Traveling with Pets: 10 Important Things to Consider

By Jessa Paschke, Behavior and Training Specialist

It’s holiday season, and that means many of us are getting ready to travel – AAA says more than 115 million Americas will travel during the 2019 holiday season!

More and more, family travel now includes pets. Having our dogs and cats with us during vacations means we get more quality time together and don’t have to worry about being away from our furry friends.

So how can you make sure traveling with pets goes well? 

Here are 10 considerations to help…

cat in a suitcase
Monika Wisniewska/

1. Make sure you microchip.

Be sure your pet is microchipped, registered and that the contact info for the chip is up to date. That way, if your pet gets lost and is picked up by a shelter or vet/s office, they’ll be able to contact you. Better yet, think about adding a wearable tracker like Whistle to your pet’s collar! That way you can easily keep track of where you dog or cat roams.

2. Keep a collar and tags on, too.

Keeping a good, secure collar on your pet is always important, and especially when you’re traveling with pets in unfamiliar surroundings. Make sure your phone number is clearly readable on your pet’s tags, in case they get away in the excitement of the trip. Be sure they have important medical tags on too, like proof of rabies vaccination.

woman, dog and suitcase

3. Check with your vet.

Travel can be stressful for pets. ROYAL CANIN™ suggests you talk with your veterinarian to identify any potential issues or special needs that might come up while you travel. Your vet can also provide a health certificate for your pet (which is required if traveling out of state) as well as any medications.

4. Use a pet carrier when traveling with pets.

Of course you’ll opt for a carrier if you’re going on a plane, but use one for car travel too. As our friends at BANFIELD™ Pet Hospital point out, an unsecured pet can distract the driver or even interfere with the safe operation of a vehicle. Plus, if there’s an accident or emergency, you want your pet to be safely secured and ready to evacuate if needed. Carrying a pet emergency kit is a good idea too.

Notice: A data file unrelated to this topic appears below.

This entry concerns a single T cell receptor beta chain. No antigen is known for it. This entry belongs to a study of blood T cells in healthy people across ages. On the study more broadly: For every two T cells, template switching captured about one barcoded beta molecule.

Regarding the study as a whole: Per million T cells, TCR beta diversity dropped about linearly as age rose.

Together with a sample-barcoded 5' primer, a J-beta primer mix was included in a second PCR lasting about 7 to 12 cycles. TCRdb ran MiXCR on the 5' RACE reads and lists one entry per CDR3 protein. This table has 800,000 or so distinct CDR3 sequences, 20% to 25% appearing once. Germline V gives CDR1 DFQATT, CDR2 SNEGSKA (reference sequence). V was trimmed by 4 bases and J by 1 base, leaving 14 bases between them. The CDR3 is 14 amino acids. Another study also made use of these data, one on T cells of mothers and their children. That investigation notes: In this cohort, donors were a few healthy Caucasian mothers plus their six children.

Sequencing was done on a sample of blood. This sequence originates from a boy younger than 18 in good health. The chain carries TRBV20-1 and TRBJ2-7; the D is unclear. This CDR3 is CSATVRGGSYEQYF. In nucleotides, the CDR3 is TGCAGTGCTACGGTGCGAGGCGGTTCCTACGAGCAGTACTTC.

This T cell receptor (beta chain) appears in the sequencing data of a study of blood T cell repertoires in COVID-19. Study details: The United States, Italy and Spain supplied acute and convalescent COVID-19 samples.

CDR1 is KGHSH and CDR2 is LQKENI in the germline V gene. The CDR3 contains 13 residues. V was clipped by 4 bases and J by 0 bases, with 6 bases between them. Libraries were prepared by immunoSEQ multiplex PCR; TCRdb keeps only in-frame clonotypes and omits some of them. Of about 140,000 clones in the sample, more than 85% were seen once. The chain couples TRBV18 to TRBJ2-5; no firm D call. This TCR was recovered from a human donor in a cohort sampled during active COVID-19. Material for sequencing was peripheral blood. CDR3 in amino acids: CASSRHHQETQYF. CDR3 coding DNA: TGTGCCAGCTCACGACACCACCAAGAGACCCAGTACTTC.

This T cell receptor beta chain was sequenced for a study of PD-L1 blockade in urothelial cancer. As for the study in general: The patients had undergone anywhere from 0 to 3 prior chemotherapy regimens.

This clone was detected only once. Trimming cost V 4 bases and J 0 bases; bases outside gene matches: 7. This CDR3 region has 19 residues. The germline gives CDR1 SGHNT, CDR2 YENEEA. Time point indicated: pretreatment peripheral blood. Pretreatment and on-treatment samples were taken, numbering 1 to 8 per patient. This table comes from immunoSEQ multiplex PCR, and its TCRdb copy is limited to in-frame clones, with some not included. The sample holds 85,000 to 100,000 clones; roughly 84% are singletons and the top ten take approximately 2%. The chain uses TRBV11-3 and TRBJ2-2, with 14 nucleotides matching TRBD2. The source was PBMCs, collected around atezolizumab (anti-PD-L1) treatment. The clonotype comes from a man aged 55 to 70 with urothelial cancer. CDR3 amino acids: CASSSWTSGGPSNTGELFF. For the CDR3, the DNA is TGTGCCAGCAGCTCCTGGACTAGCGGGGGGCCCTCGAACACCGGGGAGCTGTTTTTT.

Be sure to train your dog or cat to go into the carrier before your trip. Short, mini-trips in the car once they are comfortable in the carrier will help prevent any excess stress while they are traveling.

taking a break while traveling with pets
Soloviova Liudmyla/

5. “Are we there yet???”

Just like people, pets need breaks when traveling. Keep your pet on a leash during your frequent stops and remember to carry disposable waste bags for your dog. Bring a collapsible water bowl along to keep your pets well hydrated, too. And, make sure you have absorbent towels and a plastic bag in case of accidents along the way.

6. Plan your meals.

Try to stick with your pet’s regular feeding routines while traveling, so you don’t upset their schedule or their stomach. If your pet struggles with car sickness, plan the day’s driving to allow time for their tummy to settle after eating and before beginning the journey again. Your vet may also be able to help.

Bring your regular healthy treats along, and don’t tempt your pet with unplanned snacks or foods that are unsafe. For example, try our GREENIES™ brand. They’re a nutritious and delicious way to treat while promoting fresh breath and clean teeth. No doggie or kitty breath in the back seat!

7. Know the rules for traveling with pets by air.

Check with your airline to make sure you meet their specific requirements, such as using an approved carrier and bringing any needed health certificates. Here again, vet input is important. If your dog is a short-nosed breed (like a bulldog or pug), is elderly or ill, or has respiratory issues, flying may not be a good option. Form a plan with the expert advice of your vet.

8. Consider special needs for cats.

Our friends at BLUEPEARL™ point out that cats can be particularly sensitive to traveling. They suggest considering additional ways to keep your cat calm, like catnip or a synthetic feline facial pheromone. Don’t medicate your pet without talking to your vet first, though.

cat in a carrier

9. Protect against disease and pests.

Different regions of the country may have different pests and diseases than you have in your geographic area. Ask your vet about additional flea, tick and heartworm control, as well as rattlesnake vaccine, additional parasite control and more. And, bring pet health records along with you on your trip.

10. Know where you’re going.

Of course, you know where you’re headed! But are you sure they will welcome your pet and have the amenities to accommodate him or her? While planning your trip and before you arrive, ask questions so you’re prepared for what awaits you. Try to always have a back-up plan if a pet-friendly place to stay falls through.

Do you wish you could take your pet with you to more places? So do we! Join the movement for pet-friendly cities at And, please join the dialogue on social media! We’re at @marspetcareus.

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